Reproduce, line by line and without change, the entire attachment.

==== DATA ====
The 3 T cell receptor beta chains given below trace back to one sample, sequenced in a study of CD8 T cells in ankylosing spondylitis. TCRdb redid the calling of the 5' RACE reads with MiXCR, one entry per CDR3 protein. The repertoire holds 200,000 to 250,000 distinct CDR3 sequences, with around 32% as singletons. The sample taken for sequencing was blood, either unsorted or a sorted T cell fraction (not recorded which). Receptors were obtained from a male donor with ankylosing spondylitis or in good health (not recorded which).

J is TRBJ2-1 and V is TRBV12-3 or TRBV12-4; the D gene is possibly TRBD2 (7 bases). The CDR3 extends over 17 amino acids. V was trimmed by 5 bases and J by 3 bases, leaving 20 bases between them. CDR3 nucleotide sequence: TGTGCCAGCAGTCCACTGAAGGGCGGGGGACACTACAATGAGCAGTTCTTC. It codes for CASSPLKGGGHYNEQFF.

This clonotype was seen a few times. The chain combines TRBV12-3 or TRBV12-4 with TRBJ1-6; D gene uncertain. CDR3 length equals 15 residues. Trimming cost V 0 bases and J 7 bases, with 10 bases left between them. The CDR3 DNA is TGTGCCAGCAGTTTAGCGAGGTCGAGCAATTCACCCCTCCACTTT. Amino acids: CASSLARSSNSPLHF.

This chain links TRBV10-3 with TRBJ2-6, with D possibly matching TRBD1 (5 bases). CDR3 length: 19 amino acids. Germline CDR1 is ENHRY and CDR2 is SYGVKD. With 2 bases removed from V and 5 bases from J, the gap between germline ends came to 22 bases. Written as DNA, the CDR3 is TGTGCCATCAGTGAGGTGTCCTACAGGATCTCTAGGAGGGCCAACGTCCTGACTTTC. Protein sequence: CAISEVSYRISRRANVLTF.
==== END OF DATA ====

The 3 T cell receptor beta chains given below trace back to one sample, sequenced in a study of CD8 T cells in ankylosing spondylitis. TCRdb redid the calling of the 5' RACE reads with MiXCR, one entry per CDR3 protein. The repertoire holds 200,000 to 250,000 distinct CDR3 sequences, with around 32% as singletons. The sample taken for sequencing was blood, either unsorted or a sorted T cell fraction (not recorded which). Receptors were obtained from a male donor with ankylosing spondylitis or in good health (not recorded which).

J is TRBJ2-1 and V is TRBV12-3 or TRBV12-4; the D gene is possibly TRBD2 (7 bases). The CDR3 extends over 17 amino acids. V was trimmed by 5 bases and J by 3 bases, leaving 20 bases between them. CDR3 nucleotide sequence: TGTGCCAGCAGTCCACTGAAGGGCGGGGGACACTACAATGAGCAGTTCTTC. It codes for CASSPLKGGGHYNEQFF.

This clonotype was seen a few times. The chain combines TRBV12-3 or TRBV12-4 with TRBJ1-6; D gene uncertain. CDR3 length equals 15 residues. Trimming cost V 0 bases and J 7 bases, with 10 bases left between them. The CDR3 DNA is TGTGCCAGCAGTTTAGCGAGGTCGAGCAATTCACCCCTCCACTTT. Amino acids: CASSLARSSNSPLHF.

This chain links TRBV10-3 with TRBJ2-6, with D possibly matching TRBD1 (5 bases). CDR3 length: 19 amino acids. Germline CDR1 is ENHRY and CDR2 is SYGVKD. With 2 bases removed from V and 5 bases from J, the gap between germline ends came to 22 bases. Written as DNA, the CDR3 is TGTGCCATCAGTGAGGTGTCCTACAGGATCTCTAGGAGGGCCAACGTCCTGACTTTC. Protein sequence: CAISEVSYRISRRANVLTF.